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Given our knowledge of the plasticity of the brain, are we as clinicians or caregivers, able to help to develop new links with a behavioral model, by using gradated cueing hierarchies?  Could this low-tech and pharmaceutical-free form of treatment  have neurologically based implications for rehabilitation and adaptation in communicatively challenging settings?

Perhaps more testing with fMRI scans may be necessary to really prove the theory. Therapy approaches using cueing models have been well documented in the literature in speech therapy treatment for aphasia.  However, the way we use clinician originated cues can help create new links and expedite a broad area of cognitive and linguistic improvement, or maintain the functional status quo, unless we analyze the kinds of cues we are using and the amount of independence we are carefully eliciting from the client.

By looking at each task and cue needed on a continuum from simple to complex, concrete to abstract, you can construct a grid of where on the continuum the client functions and how you can provide a cue or help them provide their own cues for success.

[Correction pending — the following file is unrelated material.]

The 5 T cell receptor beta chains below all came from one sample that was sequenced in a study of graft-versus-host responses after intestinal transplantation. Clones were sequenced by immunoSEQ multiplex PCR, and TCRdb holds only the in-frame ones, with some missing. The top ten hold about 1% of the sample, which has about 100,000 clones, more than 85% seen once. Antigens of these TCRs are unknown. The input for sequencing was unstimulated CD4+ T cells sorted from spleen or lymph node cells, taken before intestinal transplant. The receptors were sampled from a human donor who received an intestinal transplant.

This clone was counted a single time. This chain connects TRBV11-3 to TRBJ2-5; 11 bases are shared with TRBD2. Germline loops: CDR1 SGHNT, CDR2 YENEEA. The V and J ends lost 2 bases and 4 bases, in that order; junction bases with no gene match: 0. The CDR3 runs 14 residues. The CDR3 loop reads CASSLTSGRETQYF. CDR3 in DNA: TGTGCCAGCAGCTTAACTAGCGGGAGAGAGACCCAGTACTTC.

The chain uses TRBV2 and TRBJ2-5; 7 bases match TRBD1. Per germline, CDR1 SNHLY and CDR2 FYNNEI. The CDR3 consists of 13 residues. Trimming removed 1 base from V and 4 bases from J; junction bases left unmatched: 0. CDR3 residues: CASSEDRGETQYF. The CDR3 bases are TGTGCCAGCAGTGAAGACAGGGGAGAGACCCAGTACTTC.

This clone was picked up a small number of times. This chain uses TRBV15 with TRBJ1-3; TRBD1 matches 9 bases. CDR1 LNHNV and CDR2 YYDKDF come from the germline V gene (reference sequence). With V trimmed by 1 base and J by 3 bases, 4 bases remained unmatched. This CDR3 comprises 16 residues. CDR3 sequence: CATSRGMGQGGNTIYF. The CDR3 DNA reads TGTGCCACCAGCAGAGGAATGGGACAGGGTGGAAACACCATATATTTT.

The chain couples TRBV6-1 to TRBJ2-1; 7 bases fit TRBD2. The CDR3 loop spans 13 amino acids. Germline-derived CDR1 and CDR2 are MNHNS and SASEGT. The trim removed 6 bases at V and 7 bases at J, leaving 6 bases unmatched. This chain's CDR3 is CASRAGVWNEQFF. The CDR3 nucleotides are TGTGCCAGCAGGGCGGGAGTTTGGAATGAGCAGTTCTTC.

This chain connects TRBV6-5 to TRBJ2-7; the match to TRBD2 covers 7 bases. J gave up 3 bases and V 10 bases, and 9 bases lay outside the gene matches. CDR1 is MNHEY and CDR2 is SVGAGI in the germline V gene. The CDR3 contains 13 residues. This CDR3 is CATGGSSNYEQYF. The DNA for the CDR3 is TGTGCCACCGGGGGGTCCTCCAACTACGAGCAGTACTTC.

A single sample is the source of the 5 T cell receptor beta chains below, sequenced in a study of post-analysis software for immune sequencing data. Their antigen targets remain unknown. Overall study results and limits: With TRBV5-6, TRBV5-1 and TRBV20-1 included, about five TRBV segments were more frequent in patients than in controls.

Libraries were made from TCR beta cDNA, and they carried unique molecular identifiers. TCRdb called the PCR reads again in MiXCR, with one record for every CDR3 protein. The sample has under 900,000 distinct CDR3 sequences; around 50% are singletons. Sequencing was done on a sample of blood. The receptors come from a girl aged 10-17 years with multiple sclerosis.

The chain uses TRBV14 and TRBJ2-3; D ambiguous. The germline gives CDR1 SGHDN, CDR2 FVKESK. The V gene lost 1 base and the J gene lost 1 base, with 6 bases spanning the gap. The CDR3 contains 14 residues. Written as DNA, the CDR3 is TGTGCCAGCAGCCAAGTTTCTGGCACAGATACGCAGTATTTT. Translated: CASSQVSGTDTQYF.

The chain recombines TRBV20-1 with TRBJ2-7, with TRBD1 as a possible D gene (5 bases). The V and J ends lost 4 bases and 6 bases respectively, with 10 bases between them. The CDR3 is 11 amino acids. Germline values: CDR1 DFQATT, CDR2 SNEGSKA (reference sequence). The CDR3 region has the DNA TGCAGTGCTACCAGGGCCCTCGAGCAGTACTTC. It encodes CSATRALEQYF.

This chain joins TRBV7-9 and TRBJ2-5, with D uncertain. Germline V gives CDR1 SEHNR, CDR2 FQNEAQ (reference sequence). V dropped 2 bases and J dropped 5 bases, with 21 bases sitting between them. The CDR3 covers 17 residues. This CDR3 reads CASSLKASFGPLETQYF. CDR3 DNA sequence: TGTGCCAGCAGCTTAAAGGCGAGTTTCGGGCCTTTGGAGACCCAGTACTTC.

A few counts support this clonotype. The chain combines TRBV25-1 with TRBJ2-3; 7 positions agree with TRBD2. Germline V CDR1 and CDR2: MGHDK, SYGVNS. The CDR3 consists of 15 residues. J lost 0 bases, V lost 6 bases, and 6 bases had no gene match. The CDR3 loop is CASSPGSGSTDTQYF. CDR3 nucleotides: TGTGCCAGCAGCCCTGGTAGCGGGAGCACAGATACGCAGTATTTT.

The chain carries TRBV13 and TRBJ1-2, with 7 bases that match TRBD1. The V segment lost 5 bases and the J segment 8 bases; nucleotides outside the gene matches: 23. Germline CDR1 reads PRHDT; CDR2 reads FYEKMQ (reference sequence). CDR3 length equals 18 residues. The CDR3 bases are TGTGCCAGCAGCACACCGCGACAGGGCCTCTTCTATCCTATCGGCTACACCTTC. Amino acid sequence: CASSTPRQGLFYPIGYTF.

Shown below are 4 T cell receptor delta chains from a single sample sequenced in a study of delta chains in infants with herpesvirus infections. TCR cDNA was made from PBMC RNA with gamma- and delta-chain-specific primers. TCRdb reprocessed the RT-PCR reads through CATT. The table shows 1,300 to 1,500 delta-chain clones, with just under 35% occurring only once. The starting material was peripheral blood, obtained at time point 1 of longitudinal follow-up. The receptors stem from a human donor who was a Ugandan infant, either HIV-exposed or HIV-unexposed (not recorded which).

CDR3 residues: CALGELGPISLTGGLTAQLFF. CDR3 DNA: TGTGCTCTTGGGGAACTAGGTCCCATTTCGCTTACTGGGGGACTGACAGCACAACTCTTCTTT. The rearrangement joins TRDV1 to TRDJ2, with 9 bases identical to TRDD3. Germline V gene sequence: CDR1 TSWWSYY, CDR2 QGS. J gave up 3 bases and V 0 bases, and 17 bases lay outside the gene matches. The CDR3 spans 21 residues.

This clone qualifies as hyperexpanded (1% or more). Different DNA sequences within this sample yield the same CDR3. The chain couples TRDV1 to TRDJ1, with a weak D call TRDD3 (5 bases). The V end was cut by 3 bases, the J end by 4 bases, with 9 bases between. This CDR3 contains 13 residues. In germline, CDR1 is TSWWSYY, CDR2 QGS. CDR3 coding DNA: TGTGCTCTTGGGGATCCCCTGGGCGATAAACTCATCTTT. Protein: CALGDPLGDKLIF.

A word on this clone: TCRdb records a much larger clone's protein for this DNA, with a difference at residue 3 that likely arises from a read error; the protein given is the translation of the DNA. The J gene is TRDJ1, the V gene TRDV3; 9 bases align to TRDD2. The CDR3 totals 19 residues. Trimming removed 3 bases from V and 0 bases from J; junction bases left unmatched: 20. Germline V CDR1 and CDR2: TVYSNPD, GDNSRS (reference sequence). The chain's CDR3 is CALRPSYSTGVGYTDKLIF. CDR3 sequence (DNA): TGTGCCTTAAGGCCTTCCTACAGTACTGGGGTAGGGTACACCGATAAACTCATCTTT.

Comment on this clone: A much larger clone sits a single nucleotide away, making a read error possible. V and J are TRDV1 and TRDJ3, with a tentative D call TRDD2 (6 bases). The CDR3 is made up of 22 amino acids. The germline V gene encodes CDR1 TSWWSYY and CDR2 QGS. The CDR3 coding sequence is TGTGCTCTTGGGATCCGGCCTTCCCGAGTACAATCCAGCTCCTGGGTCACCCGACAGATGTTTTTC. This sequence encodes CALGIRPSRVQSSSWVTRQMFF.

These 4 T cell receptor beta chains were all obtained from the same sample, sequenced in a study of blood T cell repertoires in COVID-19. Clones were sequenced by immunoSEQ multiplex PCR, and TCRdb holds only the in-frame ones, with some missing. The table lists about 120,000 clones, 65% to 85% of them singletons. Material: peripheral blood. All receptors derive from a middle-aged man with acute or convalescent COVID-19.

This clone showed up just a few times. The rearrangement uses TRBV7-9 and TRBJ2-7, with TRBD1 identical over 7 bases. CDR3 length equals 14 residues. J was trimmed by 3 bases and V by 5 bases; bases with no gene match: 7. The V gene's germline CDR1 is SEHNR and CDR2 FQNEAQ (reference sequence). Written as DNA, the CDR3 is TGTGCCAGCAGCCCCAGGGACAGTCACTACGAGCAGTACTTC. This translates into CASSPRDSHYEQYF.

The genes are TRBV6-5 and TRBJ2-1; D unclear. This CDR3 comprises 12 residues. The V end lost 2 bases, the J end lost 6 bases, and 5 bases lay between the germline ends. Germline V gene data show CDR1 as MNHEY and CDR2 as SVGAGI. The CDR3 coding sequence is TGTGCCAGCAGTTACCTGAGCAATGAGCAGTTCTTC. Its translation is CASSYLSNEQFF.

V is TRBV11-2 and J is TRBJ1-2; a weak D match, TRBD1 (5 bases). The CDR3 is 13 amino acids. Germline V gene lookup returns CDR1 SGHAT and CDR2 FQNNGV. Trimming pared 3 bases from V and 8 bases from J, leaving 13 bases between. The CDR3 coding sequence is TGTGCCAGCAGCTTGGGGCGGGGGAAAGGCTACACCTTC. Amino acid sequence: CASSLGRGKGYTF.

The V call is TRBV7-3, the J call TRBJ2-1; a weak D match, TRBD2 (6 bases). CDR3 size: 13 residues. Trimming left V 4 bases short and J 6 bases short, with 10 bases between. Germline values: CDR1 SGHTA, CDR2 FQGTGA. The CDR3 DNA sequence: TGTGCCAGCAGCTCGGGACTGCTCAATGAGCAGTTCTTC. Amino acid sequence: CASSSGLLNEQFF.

The idea that the damaged axons and dendrites in the brain are looking for connections and stay active when the brain is activated, prompted me to want to create a cueing continuum (see http://carmichaellab.neurology.ucla.edu/integrated-view-neural-repair-after-stroke.) On the theory that the client can develop new pathways , if we always fill in the missing word or provide the first phoneme, then the client will never have to learn where to get it, via their own written word, for example.  But how do we get from writing the word for the client to having the client write the word in the air and say it? It all depends on the residual abilities, but the concept can be applied to everyone.